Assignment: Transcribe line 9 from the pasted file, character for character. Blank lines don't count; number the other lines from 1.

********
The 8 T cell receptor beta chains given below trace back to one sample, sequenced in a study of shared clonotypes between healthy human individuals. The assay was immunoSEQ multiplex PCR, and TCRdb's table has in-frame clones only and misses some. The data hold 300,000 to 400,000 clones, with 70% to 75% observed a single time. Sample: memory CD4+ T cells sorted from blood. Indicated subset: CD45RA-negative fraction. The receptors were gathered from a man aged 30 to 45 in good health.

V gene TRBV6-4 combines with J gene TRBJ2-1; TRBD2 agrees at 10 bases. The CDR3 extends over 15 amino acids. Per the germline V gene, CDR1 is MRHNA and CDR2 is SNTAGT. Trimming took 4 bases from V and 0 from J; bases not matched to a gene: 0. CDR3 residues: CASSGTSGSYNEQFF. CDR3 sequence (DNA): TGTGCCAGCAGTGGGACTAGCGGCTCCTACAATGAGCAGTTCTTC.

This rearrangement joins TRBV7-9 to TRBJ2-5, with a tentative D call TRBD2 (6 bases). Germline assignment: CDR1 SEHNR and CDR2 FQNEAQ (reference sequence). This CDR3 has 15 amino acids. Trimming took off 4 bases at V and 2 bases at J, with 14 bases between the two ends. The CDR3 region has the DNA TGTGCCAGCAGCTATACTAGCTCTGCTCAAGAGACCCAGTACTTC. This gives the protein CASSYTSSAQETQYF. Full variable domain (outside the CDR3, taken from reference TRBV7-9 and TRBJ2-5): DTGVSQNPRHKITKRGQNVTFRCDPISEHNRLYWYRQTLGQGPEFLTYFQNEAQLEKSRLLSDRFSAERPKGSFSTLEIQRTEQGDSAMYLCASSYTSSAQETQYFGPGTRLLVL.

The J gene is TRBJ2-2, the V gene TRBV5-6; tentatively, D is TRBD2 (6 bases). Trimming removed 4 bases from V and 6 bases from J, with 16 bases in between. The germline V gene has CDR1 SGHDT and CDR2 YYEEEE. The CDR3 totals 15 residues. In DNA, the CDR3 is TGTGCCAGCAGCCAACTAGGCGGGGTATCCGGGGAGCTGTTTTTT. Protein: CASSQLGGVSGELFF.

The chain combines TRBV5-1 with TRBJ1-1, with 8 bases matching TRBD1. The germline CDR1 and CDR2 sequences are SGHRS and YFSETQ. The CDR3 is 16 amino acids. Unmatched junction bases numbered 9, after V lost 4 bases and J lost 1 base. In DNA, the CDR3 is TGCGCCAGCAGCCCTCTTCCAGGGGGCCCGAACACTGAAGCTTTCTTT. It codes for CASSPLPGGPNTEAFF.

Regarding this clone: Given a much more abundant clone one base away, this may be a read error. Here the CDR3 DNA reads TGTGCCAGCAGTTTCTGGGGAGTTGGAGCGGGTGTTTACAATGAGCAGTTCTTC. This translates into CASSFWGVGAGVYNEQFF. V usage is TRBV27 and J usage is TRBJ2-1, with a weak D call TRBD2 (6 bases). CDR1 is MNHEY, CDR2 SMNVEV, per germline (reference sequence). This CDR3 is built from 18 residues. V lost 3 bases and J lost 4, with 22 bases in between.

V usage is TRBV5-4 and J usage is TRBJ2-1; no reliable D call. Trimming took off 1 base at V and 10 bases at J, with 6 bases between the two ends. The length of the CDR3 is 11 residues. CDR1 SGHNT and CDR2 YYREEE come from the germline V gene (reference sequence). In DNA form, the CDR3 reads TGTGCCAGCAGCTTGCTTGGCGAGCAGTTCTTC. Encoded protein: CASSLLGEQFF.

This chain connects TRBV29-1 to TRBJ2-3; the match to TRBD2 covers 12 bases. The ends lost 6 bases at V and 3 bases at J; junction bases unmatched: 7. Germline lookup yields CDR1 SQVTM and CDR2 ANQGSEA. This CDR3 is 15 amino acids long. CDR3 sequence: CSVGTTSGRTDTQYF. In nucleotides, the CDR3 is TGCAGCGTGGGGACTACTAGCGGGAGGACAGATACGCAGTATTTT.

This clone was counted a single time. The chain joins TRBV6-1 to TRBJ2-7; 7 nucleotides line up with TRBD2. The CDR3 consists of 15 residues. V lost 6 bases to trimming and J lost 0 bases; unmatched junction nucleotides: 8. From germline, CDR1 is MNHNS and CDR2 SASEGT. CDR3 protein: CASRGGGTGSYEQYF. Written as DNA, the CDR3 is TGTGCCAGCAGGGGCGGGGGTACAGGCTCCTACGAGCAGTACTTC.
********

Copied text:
This clone was counted a single time. The chain joins TRBV6-1 to TRBJ2-7; 7 nucleotides line up with TRBD2. The CDR3 consists of 15 residues. V lost 6 bases to trimming and J lost 0 bases; unmatched junction nucleotides: 8. From germline, CDR1 is MNHNS and CDR2 SASEGT. CDR3 protein: CASRGGGTGSYEQYF. Written as DNA, the CDR3 is TGTGCCAGCAGGGGCGGGGGTACAGGCTCCTACGAGCAGTACTTC.